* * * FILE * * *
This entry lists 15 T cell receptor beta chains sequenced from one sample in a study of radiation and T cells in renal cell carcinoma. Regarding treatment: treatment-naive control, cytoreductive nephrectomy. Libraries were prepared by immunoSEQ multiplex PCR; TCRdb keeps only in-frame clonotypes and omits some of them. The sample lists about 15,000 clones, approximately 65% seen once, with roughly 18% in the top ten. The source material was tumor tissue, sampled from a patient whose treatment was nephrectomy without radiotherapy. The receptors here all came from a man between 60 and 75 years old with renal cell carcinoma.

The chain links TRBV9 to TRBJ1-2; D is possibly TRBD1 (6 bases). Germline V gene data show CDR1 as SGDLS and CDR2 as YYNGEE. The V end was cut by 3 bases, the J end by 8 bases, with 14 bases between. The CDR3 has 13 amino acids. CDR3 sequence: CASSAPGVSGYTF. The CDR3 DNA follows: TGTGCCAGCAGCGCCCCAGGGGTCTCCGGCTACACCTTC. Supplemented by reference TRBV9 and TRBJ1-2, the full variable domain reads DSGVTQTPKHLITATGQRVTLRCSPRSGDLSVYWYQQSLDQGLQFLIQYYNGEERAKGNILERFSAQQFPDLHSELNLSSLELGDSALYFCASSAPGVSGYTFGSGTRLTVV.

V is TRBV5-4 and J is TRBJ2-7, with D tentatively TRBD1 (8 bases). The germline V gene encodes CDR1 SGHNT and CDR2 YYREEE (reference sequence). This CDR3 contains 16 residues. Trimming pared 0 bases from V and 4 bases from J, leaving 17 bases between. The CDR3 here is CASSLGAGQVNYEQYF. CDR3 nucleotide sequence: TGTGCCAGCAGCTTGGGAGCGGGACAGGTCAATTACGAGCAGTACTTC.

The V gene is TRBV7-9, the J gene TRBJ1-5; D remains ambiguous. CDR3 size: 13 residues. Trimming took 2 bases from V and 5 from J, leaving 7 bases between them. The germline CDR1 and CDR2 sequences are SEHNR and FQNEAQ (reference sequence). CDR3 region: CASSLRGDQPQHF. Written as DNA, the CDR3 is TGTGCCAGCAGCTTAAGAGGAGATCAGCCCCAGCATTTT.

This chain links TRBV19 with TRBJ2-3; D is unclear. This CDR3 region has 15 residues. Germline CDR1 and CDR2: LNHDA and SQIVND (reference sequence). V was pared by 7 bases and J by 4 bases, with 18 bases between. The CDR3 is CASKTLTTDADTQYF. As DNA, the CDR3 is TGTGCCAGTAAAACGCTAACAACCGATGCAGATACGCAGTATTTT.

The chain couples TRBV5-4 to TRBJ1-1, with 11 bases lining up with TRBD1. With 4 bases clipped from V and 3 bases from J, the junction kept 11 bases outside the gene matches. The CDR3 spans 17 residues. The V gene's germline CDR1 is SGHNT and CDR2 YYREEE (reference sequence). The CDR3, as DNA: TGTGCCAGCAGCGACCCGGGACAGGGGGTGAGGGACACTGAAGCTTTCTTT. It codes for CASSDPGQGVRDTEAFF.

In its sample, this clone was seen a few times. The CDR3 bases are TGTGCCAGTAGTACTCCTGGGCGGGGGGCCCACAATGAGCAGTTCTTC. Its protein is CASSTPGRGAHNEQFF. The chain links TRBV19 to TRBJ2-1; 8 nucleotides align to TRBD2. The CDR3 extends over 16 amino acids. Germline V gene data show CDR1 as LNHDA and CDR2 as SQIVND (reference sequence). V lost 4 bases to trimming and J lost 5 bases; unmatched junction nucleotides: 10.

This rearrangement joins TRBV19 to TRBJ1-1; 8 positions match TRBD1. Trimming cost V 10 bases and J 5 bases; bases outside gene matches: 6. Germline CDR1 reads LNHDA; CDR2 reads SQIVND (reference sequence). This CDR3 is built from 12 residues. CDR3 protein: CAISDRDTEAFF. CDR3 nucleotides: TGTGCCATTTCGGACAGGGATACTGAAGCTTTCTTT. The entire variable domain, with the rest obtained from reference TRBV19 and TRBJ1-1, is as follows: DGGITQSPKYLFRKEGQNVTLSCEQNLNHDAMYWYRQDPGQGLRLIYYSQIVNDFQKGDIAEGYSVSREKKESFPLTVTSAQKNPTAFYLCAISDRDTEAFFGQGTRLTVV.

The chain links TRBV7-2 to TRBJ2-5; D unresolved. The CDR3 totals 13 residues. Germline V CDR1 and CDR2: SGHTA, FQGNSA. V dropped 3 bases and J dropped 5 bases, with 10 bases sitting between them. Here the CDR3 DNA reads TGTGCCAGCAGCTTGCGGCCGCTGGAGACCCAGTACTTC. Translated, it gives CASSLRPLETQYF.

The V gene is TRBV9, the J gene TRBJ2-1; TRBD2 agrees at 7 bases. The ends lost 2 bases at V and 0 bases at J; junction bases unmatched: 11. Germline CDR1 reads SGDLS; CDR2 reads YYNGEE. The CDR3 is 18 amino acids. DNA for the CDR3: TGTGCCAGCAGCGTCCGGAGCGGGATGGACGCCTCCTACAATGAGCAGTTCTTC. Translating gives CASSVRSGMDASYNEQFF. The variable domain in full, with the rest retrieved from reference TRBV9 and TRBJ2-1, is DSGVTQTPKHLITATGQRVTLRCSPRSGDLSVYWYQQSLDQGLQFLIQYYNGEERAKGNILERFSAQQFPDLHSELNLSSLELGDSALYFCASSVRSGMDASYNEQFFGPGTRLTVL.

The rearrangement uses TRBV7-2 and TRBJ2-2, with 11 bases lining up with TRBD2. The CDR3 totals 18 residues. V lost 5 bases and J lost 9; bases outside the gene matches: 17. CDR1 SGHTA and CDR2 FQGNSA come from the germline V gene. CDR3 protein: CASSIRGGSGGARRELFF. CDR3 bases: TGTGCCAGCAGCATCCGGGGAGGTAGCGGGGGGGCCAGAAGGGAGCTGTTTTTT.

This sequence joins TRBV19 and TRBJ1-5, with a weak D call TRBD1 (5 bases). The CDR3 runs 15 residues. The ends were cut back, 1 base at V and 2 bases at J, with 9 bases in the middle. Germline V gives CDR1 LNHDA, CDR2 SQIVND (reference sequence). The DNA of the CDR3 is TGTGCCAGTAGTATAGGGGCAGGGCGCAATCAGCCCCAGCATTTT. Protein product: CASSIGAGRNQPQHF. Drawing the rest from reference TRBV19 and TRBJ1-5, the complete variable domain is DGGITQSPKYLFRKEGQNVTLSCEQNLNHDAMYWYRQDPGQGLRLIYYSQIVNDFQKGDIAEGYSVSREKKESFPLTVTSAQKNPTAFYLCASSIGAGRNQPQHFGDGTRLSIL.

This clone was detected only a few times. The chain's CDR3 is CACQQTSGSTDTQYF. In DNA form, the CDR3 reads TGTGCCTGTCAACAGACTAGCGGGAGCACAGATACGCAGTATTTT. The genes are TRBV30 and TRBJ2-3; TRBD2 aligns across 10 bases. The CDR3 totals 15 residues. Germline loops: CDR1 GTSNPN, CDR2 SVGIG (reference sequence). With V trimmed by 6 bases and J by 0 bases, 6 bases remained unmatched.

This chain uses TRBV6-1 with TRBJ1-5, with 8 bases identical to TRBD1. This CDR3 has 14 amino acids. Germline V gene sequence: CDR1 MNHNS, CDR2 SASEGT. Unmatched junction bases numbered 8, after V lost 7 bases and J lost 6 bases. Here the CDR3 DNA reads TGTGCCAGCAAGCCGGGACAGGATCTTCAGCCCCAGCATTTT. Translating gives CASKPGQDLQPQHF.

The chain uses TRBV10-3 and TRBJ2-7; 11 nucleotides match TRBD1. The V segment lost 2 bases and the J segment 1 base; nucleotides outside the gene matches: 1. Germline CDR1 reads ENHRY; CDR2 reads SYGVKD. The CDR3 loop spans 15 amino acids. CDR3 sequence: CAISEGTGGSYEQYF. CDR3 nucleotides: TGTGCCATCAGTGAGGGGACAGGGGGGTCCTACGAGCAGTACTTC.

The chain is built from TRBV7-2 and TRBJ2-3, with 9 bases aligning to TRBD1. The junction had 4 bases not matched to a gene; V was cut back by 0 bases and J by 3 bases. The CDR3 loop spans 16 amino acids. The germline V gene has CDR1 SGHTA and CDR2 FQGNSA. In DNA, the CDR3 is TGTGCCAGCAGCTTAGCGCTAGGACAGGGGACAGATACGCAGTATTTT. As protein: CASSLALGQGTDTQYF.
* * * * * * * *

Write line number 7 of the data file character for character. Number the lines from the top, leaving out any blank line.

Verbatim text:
In its sample, this clone was seen a few times. The CDR3 bases are TGTGCCAGTAGTACTCCTGGGCGGGGGGCCCACAATGAGCAGTTCTTC. Its protein is CASSTPGRGAHNEQFF. The chain links TRBV19 to TRBJ2-1; 8 nucleotides align to TRBD2. The CDR3 extends over 16 amino acids. Germline V gene data show CDR1 as LNHDA and CDR2 as SQIVND (reference sequence). V lost 4 bases to trimming and J lost 5 bases; unmatched junction nucleotides: 10.